“Given the time of year, Manny and Renee worked with the youth on subjects such as winter ceremony and cansasa (traditional tobacco),” said Jerica Widow, CRYP’s programs director. “They also taught the teens basic sentences, and showed them how they can incorporate Lakota into daily life.” 

Native American Heritage Month’s cultural activities extended to the community’s younger children in November as well. At The Main, CRYP’s youth center for 4- to 12-year-olds, instructors used watercolor painting to help teach children about seasons and the fall equinox. They also incorporated language and traditional stories into daily activities.

“We would write a Lakota word on the board daily and teach the kids how to pronounce and use it correctly,” Widow said. “We used words like oyate (the people), cante (heart) and khola (friends). One day, the kids learned about the cultural significance of bears, creating paper bears while listening to a story.

“As we learned about Mitakuye Oyasin, we wanted the children to learn how to interact as relatives, so we spent time on ‘Get to Know Me’ worksheets,” she continued. “We learned about where we were all from, our families, our interests and hobbies, and our identities. The kids understood that it is important to share so they can connect with, and become closer to, relatives and friends.”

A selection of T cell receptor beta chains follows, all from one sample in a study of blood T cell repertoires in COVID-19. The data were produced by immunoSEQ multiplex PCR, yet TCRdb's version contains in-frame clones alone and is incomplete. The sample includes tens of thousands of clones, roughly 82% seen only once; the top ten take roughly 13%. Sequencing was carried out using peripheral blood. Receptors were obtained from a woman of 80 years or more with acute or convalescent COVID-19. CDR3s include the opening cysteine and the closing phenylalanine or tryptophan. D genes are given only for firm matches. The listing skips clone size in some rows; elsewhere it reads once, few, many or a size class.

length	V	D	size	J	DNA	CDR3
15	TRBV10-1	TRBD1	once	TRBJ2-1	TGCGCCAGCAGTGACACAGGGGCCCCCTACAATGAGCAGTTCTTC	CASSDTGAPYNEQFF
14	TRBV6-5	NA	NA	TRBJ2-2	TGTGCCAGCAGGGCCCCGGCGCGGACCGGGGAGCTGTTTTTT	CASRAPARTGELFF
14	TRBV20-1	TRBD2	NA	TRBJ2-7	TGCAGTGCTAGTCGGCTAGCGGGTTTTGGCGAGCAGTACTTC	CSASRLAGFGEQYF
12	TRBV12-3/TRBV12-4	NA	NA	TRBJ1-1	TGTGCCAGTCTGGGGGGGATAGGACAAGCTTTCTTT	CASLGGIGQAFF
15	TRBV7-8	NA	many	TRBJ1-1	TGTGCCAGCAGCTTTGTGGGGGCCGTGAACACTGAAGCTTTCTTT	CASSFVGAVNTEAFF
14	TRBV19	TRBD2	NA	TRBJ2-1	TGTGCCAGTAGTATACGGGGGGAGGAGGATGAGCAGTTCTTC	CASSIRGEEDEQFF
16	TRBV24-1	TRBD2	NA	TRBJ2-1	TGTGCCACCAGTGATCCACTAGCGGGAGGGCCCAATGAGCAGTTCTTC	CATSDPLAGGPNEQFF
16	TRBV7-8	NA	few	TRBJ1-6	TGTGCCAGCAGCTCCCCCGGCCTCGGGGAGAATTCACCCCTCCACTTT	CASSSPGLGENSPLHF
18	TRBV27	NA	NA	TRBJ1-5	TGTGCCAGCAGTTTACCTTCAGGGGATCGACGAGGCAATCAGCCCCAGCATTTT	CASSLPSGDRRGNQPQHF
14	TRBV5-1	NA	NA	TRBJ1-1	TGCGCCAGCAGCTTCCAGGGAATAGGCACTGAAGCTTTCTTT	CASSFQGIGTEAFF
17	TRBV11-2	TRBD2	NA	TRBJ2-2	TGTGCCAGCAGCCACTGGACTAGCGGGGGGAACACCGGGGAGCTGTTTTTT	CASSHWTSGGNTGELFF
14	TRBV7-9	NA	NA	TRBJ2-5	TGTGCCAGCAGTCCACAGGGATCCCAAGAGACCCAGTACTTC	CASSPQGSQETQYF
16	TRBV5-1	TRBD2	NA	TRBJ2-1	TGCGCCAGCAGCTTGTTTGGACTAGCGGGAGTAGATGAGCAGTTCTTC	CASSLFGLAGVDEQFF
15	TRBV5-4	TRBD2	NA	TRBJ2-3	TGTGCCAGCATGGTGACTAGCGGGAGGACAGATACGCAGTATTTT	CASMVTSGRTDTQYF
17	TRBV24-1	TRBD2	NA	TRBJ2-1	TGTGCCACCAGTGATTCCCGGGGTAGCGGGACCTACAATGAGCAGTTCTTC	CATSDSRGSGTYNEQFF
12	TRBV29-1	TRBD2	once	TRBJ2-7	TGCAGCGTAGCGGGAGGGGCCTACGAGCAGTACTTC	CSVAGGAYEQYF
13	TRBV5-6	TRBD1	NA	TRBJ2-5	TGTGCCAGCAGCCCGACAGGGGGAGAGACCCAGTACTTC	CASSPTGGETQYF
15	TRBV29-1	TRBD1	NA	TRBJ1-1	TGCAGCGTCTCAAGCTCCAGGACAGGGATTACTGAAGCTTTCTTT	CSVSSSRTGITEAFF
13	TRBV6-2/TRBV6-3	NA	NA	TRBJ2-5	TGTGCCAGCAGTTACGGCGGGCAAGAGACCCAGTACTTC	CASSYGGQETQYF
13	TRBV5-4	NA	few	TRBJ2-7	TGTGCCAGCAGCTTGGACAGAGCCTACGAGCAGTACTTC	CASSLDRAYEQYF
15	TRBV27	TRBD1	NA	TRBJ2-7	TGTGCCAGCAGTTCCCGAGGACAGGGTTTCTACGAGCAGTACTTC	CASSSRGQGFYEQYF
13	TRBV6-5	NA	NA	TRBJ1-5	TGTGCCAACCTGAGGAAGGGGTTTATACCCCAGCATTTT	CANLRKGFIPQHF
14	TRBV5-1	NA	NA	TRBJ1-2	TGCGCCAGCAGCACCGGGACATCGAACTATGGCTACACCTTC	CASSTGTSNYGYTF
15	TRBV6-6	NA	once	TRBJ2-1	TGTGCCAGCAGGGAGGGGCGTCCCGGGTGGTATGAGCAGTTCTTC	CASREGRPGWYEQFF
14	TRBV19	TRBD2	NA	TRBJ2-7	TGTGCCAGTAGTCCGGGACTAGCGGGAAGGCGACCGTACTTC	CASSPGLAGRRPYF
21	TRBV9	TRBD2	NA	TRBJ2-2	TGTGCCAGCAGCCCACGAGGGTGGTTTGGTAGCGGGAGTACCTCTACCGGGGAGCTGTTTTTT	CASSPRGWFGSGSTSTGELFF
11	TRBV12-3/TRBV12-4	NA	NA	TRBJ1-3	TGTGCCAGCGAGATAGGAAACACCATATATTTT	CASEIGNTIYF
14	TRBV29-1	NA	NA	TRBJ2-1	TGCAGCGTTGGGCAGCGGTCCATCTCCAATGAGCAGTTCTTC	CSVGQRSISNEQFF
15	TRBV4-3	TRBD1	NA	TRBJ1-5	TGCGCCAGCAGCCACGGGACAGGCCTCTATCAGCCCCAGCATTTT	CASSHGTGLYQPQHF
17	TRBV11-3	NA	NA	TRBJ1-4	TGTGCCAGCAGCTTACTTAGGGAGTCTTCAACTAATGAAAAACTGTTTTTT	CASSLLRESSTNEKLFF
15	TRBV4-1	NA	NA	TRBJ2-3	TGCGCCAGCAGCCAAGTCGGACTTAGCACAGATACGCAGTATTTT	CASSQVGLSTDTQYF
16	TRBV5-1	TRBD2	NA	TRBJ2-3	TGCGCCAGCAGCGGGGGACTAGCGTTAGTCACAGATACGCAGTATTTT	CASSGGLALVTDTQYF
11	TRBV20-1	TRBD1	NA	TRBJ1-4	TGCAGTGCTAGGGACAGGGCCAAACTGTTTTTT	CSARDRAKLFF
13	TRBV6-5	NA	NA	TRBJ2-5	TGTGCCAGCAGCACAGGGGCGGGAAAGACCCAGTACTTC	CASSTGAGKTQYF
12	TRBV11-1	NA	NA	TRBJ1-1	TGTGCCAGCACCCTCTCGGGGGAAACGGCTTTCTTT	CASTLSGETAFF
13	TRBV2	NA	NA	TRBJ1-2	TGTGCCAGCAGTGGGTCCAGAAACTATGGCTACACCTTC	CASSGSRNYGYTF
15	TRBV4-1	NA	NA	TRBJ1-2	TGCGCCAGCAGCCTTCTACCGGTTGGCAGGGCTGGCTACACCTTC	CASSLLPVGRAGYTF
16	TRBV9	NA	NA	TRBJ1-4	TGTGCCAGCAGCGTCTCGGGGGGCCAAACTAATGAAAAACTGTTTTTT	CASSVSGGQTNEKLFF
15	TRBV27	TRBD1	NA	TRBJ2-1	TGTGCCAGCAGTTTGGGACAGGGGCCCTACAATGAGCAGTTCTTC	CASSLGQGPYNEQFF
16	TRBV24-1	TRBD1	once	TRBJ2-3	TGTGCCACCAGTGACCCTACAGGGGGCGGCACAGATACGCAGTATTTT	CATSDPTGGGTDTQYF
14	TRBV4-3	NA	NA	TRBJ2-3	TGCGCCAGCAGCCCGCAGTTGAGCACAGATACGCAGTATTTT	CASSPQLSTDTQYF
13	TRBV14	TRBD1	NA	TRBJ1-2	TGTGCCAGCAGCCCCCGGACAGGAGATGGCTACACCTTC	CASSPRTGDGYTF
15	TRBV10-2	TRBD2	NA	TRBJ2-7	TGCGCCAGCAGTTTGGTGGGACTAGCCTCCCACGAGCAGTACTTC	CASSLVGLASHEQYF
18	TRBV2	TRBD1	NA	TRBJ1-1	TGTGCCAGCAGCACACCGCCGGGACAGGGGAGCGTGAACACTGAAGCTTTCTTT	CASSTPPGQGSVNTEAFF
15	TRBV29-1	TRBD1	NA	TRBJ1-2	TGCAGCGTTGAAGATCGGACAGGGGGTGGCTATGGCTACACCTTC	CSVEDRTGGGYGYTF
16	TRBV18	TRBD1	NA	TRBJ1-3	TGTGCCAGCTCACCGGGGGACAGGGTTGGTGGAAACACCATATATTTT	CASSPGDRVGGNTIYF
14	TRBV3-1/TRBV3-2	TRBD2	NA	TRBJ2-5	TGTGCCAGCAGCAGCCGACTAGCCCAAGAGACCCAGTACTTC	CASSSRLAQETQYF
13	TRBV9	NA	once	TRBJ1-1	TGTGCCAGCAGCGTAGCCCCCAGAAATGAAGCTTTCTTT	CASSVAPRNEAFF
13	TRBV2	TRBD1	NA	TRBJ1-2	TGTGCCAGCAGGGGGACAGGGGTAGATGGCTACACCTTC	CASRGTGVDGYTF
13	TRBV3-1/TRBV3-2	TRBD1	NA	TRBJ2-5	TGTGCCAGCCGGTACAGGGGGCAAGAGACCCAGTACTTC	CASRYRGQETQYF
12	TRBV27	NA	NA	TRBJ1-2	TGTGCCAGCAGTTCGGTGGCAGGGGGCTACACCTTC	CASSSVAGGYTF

To learn more about the Cheyenne River Youth Project and its programs, and for information about making donations and volunteering, call (605) 964-8200 or visit And, to stay up to date on the latest CRYP news and events, follow the youth project on Facebook, Twitter, Instagram, and YouTube.

The Cheyenne River Youth Project, founded in 1988, is a grassroots, not-for-profit organization dedicated to providing the youth of the Cheyenne River reservation with access to a vibrant and secure future through a wide variety of culturally sensitive and enduring programs, projects and facilities that ensure strong, self-sufficient families and communities.